Small volume stage 1B1 cervical cancer: Is radical surgery still necessary?

Gynecol Oncol. 2012 Jul;126(1):73-7. doi: 10.1016/j.ygyno.2012.03.041. Epub 2012 Mar 28.


Objective: Current surgical treatment of FIGO stage 1B1 cervical cancer is radical surgery. However, several reports have shown that for small tumours a more conservative approach can be as effective in terms of survival, whilst at the same time reducing the morbidity associated with removing the parametrium. The objective of our study was to report survival and obstetric outcomes following conservative management of small-volume stage 1B1 disease.

Methods: All patients with FIGO stage 1B1 cancer and estimated tumour volume of less than 500 mm(3) in a loop biopsy specimen were included in the study, irrespective of other histological characteristics. A second loop biopsy was performed to rule out residual disease in 79% of patients.

Results: Sixty two women were identified with a median age of 35 years (range 27-67). Median tumour length was 9.75 mm (7.2-20) and median depth of invasion was 1.55 mm (0.3-5). Thirty five women (56.4%) were treated with loop biopsy, whilst 27 (45.6%) had simple hysterectomy. Fifty seven women (92%) had pelvic lymphadenectomy and one positive node was recorded. After a median follow up of 56 months (16-132) no recurrence was noted. Seven full term pregnancies have been achieved. There were no preterm deliveries or mid-term miscarriages.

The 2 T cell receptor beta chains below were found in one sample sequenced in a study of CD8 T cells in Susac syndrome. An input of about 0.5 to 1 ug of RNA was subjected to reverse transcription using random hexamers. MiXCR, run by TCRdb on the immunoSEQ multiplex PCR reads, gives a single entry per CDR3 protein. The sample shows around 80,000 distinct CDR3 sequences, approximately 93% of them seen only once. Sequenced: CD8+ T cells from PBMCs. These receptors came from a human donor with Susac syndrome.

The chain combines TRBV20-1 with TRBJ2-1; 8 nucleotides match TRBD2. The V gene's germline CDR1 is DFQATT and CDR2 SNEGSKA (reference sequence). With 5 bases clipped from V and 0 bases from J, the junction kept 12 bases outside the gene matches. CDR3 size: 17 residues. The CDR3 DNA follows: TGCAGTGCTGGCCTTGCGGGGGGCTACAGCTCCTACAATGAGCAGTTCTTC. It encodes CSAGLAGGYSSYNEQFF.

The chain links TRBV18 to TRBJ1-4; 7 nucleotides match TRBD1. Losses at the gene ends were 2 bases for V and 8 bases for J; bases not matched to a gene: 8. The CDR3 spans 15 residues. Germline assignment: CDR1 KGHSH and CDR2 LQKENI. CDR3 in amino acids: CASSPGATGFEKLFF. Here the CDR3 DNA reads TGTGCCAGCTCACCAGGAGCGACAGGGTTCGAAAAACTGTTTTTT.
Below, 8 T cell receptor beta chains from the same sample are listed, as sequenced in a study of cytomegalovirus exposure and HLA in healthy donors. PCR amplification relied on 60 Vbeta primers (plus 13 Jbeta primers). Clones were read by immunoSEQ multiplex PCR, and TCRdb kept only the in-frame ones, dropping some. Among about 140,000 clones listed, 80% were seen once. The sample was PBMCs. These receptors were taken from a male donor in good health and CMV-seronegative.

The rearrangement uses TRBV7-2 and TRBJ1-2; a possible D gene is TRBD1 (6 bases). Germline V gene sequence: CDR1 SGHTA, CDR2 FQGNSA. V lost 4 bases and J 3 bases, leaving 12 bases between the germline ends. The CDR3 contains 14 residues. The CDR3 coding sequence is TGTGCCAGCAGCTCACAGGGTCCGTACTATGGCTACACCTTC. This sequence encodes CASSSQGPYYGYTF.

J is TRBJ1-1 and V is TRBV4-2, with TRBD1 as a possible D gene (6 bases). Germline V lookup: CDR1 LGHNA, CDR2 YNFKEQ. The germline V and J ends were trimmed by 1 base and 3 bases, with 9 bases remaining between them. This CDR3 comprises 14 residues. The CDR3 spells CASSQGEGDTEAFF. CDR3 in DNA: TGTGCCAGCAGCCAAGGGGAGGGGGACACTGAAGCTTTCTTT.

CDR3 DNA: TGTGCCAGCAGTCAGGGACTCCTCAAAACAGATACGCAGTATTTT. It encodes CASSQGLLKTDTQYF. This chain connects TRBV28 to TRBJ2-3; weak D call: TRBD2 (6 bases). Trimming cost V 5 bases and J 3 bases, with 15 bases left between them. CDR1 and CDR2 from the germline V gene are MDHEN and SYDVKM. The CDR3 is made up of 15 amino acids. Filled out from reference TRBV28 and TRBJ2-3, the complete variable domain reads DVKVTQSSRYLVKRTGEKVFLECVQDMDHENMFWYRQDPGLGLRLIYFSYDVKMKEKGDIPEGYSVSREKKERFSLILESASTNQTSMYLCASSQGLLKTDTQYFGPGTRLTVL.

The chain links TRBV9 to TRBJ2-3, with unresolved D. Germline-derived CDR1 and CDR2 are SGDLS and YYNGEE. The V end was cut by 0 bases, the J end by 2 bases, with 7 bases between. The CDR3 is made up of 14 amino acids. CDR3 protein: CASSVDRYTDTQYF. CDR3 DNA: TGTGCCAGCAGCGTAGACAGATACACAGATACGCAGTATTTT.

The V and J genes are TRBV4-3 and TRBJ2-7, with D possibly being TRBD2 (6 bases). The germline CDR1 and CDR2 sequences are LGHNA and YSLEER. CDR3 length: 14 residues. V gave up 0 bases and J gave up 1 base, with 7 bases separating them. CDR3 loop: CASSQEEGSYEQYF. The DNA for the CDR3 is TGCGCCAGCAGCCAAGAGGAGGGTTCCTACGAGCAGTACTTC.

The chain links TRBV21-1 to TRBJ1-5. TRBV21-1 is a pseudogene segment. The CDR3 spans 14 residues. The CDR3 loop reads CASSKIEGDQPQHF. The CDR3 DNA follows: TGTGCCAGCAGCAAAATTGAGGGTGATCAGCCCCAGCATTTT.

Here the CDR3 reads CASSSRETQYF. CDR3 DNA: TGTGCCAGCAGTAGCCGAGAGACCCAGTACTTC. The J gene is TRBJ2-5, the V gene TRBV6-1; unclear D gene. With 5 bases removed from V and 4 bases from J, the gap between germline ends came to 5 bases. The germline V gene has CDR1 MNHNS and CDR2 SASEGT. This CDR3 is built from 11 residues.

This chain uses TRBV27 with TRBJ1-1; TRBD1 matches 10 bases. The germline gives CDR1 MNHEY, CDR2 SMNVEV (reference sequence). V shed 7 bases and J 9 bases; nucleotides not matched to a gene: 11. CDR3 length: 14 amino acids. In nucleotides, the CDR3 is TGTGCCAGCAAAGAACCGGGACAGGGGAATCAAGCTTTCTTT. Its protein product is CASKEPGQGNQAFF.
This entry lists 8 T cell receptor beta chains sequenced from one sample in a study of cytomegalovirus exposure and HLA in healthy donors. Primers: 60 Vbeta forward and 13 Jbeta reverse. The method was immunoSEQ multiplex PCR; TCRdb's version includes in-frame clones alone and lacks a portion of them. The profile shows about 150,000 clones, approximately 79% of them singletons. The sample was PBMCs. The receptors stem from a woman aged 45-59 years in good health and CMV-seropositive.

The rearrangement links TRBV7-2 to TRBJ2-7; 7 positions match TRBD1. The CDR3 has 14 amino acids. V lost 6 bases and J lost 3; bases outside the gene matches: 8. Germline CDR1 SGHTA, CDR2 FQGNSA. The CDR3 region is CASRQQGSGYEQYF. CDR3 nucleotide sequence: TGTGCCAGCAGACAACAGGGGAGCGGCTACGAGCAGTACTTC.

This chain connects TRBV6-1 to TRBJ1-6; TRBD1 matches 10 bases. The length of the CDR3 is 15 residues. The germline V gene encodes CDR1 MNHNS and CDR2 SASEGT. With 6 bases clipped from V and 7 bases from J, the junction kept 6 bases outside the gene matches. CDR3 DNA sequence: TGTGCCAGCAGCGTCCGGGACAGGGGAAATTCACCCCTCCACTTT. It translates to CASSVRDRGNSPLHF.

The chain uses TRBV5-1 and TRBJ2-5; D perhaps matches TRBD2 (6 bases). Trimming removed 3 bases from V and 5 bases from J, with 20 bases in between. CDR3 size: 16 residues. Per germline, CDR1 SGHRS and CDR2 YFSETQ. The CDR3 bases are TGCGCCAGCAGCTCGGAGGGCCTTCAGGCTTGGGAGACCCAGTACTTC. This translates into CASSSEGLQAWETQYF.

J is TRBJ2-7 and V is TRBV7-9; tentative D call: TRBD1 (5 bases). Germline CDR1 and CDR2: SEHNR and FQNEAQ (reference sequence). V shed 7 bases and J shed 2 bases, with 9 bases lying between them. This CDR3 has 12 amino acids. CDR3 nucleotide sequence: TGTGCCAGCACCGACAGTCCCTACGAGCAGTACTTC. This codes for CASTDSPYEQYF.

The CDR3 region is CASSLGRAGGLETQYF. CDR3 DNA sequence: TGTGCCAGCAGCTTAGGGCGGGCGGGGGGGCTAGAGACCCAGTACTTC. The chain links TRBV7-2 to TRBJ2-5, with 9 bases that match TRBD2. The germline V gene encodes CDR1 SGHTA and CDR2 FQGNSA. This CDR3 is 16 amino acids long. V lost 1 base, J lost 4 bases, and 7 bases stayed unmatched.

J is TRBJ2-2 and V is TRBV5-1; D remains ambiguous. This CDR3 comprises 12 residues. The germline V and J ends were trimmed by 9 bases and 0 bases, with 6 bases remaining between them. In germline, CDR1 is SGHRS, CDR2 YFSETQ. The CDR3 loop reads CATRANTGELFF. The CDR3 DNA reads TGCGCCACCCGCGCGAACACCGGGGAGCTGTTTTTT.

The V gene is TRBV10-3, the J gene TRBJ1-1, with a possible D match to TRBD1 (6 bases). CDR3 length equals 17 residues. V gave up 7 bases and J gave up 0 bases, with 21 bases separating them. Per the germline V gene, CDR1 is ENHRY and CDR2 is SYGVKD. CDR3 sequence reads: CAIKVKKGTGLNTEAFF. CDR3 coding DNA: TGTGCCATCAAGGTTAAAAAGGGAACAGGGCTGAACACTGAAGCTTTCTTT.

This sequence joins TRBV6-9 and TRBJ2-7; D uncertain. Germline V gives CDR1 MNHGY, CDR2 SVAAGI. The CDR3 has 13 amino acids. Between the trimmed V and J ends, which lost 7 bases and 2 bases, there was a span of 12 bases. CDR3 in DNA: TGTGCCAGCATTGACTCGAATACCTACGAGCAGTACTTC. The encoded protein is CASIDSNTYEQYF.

Conclusion: Cervical loop biopsy or simple hysterectomy combined with negative pelvic lymphadenectomy for small-volume stage 1B1 cervical cancer offers excellent prognosis in terms of survival. Postoperative morbidity is reduced and obstetric outcomes may be improved. Should these results be verified by further prospective studies, radical surgery for these women may be avoided.

MeSH terms

  • Adult
  • Aged
  • Conization / methods
  • Female
  • Humans
  • Hysterectomy
  • Lymph Node Excision
  • Middle Aged
  • Neoplasm Staging
  • Uterine Cervical Neoplasms / pathology
  • Uterine Cervical Neoplasms / surgery*